At Guadalupe basilica, Mexicans remember papal visits
By Jason Lange
Catholic News Service
MEXICO CITY (CNS) -- Rogelio Reyes stood before the bronze statue of Pope John
Paul II outside the Basilica of Our Lady of Guadalupe and remembered the man's
words, "Mexico, forever faithful."
The 74-year-old retired bricklayer repeated the words, famous in Mexico since the pope uttered them in 1979 on the first of his five trips to the country with the world's second-largest Catholic population after Brazil.
Throughout the weekend of the pope's death, thousands of people gathered around the statue to say goodbye, and by April 3 a sea of candles had formed.
The crowd outside the basilica, which houses an image of Mexico's patron saint, Our Lady of Guadalupe, periodically broke into cheers that punctuated with "El Papa, el Papa, rah rah rah!"
The wind carried away rose petals that somebody used to spell "Goodbye John Paul II" in gigantic letters before the pope's statue.
"He has not died; he still lives on in our hearts," read a T-shirt scribbled with black marker and pinned against the base of the statue.
"We will miss him," said Alma Valenzuela, her cheeks wet with tears as she prayed inside the basilica.
Others crowded around a display of pieces of clothing left by the pope on one of his visits. On his last trip to Mexico in 2002, the pope stood in the basilica alongside feather-clad Aztec dancers at the ceremony where he canonized St. Juan Diego, the first indigenous saint of the Americas.
Mexican President Vicente Fox -- the country's most openly Catholic president in decades -- expressed his condolences in a television address broadcast nationally.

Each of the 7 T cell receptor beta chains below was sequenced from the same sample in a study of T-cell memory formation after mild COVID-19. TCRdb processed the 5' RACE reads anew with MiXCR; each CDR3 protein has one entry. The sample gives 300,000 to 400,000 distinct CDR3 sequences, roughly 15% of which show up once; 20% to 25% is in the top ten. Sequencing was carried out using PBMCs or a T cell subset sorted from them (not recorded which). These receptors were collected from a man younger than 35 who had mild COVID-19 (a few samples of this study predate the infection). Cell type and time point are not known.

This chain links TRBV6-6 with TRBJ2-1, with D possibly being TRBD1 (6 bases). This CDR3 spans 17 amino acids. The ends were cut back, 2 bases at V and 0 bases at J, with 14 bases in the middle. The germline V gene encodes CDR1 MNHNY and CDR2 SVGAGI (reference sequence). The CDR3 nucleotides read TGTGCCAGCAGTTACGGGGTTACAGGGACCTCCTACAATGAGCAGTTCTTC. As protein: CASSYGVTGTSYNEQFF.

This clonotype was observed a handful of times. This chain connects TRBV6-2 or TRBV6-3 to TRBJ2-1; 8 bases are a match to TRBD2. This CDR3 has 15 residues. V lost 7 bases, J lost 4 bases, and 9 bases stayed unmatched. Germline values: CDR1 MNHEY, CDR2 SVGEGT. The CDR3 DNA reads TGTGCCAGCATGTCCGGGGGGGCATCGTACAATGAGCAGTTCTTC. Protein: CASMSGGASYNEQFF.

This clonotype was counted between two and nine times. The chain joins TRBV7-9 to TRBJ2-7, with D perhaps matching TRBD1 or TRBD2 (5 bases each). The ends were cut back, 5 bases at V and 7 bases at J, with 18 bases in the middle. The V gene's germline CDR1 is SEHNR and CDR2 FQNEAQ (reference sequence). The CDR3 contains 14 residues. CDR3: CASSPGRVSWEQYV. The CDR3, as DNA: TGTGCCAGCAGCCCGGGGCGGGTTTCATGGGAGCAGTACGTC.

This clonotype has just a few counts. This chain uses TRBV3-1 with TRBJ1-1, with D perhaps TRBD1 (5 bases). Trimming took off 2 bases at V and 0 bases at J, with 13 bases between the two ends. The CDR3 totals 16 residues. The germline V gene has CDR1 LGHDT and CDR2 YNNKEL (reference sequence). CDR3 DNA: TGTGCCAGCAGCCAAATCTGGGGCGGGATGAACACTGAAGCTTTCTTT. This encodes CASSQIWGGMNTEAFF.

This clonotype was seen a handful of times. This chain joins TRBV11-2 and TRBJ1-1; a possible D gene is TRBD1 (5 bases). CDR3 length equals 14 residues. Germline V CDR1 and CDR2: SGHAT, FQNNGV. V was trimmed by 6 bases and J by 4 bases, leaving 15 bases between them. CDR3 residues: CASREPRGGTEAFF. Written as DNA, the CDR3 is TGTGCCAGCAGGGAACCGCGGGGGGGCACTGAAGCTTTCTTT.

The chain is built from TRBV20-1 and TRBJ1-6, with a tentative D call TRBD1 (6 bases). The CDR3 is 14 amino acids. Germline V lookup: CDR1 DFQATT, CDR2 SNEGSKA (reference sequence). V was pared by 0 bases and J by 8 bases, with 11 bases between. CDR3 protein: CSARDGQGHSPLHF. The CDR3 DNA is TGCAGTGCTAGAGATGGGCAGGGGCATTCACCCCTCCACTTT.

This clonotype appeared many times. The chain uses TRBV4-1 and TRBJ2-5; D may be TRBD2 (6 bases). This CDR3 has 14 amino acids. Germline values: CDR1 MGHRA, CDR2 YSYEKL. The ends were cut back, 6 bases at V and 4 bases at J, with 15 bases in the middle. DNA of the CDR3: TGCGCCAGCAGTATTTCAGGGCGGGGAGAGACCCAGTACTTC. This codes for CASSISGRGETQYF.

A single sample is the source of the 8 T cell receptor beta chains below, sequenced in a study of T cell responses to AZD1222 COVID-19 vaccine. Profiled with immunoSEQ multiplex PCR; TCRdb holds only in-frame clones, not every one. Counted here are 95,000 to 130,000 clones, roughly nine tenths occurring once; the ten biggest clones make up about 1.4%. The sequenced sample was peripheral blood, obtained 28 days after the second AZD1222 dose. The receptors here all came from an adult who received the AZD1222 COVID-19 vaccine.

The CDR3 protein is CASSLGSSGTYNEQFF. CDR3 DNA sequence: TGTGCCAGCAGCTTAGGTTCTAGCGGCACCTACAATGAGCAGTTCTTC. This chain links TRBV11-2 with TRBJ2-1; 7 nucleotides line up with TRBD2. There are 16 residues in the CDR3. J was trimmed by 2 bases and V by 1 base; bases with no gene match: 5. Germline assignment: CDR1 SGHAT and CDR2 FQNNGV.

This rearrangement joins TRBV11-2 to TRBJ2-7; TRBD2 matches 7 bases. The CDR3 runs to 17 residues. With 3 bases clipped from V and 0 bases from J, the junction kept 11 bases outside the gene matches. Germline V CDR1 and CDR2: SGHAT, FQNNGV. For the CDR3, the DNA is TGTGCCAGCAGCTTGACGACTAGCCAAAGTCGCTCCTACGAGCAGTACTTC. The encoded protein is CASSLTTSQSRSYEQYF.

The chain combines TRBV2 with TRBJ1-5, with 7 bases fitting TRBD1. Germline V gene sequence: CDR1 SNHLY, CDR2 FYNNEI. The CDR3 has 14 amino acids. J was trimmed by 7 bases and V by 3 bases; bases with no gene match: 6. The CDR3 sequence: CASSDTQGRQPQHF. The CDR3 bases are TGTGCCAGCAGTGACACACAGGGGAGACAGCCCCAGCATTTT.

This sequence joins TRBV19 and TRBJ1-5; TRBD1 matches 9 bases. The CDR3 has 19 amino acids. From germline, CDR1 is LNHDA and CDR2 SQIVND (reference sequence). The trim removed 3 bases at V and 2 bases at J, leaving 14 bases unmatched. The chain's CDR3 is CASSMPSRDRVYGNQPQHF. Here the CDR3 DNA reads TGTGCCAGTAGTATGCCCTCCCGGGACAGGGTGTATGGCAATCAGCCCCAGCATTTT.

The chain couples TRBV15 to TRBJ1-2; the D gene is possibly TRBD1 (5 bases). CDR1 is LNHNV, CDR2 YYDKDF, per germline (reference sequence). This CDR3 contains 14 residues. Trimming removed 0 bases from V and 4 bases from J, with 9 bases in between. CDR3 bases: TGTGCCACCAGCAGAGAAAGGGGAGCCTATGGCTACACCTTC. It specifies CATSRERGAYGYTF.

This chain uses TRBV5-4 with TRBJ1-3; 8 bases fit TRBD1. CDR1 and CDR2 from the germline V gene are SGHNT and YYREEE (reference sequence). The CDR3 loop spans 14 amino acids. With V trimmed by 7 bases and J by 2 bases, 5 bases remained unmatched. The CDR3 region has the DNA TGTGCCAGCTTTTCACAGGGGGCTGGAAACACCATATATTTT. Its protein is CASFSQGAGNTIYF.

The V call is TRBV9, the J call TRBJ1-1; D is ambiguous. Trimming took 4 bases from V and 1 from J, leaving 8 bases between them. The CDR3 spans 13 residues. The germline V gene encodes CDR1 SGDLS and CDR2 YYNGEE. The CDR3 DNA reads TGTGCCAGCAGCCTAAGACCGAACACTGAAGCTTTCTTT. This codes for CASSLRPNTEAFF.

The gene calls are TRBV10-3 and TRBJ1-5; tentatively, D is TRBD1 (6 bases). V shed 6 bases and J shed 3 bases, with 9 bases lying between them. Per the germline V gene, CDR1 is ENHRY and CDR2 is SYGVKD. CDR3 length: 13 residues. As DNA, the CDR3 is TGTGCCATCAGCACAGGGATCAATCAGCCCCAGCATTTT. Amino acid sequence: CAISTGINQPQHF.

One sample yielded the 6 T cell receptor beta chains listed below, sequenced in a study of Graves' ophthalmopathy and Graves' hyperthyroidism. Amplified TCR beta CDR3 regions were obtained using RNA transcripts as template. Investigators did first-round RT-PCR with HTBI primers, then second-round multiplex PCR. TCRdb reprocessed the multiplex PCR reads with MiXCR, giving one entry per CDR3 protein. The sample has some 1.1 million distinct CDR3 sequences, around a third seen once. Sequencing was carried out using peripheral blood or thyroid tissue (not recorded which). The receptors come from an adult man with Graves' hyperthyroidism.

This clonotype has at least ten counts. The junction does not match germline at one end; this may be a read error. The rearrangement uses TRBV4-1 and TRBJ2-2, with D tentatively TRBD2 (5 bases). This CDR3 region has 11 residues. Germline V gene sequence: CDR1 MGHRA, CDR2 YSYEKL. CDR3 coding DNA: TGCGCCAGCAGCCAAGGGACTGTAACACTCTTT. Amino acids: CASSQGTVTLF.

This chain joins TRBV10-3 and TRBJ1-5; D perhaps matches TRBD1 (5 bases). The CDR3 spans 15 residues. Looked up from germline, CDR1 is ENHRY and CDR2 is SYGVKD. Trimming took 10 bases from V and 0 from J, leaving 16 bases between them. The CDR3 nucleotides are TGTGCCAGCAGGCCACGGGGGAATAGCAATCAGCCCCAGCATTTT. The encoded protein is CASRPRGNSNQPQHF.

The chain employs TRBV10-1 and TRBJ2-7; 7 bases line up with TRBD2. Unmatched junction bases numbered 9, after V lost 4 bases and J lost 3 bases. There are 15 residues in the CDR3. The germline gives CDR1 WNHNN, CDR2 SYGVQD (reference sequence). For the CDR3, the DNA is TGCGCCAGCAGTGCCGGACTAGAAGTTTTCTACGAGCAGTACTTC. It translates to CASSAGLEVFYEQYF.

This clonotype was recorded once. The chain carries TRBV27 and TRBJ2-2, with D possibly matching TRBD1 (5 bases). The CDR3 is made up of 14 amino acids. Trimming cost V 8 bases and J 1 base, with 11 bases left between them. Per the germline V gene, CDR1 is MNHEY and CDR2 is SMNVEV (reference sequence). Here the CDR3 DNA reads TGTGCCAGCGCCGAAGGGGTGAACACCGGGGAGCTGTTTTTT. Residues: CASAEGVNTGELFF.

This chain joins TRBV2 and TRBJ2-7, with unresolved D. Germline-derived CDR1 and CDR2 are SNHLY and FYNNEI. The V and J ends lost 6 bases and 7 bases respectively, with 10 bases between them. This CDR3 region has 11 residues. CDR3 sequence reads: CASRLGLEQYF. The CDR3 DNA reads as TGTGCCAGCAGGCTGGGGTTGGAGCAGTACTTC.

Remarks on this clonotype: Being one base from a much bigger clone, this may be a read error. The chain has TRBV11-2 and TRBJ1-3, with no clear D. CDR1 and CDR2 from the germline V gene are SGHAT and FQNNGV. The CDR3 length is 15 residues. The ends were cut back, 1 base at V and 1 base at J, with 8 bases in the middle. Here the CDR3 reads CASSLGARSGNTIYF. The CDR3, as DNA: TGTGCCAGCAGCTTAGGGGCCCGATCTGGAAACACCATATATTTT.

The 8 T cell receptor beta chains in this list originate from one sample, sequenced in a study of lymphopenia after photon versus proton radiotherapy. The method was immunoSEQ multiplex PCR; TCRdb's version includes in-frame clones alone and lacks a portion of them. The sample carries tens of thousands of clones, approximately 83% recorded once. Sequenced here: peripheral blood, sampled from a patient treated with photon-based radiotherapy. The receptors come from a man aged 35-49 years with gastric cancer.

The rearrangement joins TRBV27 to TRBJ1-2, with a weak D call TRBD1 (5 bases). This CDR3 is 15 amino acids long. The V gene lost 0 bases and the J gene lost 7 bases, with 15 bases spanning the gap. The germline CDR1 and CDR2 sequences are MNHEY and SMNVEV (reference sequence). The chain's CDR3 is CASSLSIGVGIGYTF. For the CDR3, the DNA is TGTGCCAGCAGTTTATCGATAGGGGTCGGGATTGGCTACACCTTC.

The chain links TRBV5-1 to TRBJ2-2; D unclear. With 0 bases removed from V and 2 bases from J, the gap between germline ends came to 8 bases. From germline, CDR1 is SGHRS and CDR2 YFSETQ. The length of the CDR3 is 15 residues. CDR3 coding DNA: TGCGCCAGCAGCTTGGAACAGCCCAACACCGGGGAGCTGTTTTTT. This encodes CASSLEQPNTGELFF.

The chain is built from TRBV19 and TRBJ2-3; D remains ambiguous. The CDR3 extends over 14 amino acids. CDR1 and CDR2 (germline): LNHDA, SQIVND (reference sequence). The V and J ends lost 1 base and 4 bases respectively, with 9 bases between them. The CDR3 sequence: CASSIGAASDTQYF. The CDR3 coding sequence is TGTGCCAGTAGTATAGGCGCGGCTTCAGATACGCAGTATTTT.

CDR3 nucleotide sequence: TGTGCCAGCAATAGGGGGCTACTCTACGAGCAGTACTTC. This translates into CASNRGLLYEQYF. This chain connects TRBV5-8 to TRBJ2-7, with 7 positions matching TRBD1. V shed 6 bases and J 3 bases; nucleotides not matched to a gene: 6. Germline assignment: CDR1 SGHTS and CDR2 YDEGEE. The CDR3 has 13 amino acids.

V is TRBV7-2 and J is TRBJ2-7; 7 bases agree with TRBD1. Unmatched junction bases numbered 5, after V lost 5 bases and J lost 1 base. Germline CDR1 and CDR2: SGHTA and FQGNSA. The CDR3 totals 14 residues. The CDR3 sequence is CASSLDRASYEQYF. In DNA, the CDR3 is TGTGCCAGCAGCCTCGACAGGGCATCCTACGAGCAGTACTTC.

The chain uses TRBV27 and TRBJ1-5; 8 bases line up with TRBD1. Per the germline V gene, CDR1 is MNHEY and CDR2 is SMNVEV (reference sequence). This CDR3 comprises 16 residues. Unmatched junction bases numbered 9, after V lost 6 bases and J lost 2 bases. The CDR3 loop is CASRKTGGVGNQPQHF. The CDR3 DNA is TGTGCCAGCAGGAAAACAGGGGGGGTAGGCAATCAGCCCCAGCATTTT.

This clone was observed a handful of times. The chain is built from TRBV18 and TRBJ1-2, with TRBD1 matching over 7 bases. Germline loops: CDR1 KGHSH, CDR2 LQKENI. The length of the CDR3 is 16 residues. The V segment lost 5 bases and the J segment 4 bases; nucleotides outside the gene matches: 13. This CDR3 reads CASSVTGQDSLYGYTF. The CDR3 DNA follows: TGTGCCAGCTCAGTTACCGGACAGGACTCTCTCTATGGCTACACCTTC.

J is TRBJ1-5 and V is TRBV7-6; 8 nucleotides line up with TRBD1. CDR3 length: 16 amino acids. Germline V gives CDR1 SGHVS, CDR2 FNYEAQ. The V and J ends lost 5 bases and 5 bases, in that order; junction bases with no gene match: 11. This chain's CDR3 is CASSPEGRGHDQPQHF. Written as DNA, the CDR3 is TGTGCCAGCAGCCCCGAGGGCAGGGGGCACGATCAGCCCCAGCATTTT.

"The world has lost one of its best men. ... However, he will always be in the hearts of all Mexicans," said Fox, who caused an uproar in 2002 when he bowed and kissed the pope's ring.
Mexico has maintained a strict separation of church and state since the early 20th century, and several anti-clerical laws are still on the books. The government re-established relations with the Vatican in 1991, and some historians say the pope's visits helped speed the reconciliation.
Mexico City Cardinal Norberto Rivera Carrera said the pope's expressed faith in the Virgin of Guadalupe earned him a special place in the hearts of Mexicans.
"Mexico, with its heart in its hand, told him: You are Mexican," the cardinal said in a statement read during a special Mass celebrated in Mexico City's Metropolitan Cathedral April 3.
Cardinal Rivera, Guadalajara Cardinal Juan Sandoval Iniguez and Monterrey Cardinal Adolfo Suarez Rivera, along with the head of the Vatican's health care office, Mexican Cardinal Javier Lozano Barragan, will participate later this month in the conclave, where a new pope will be chosen.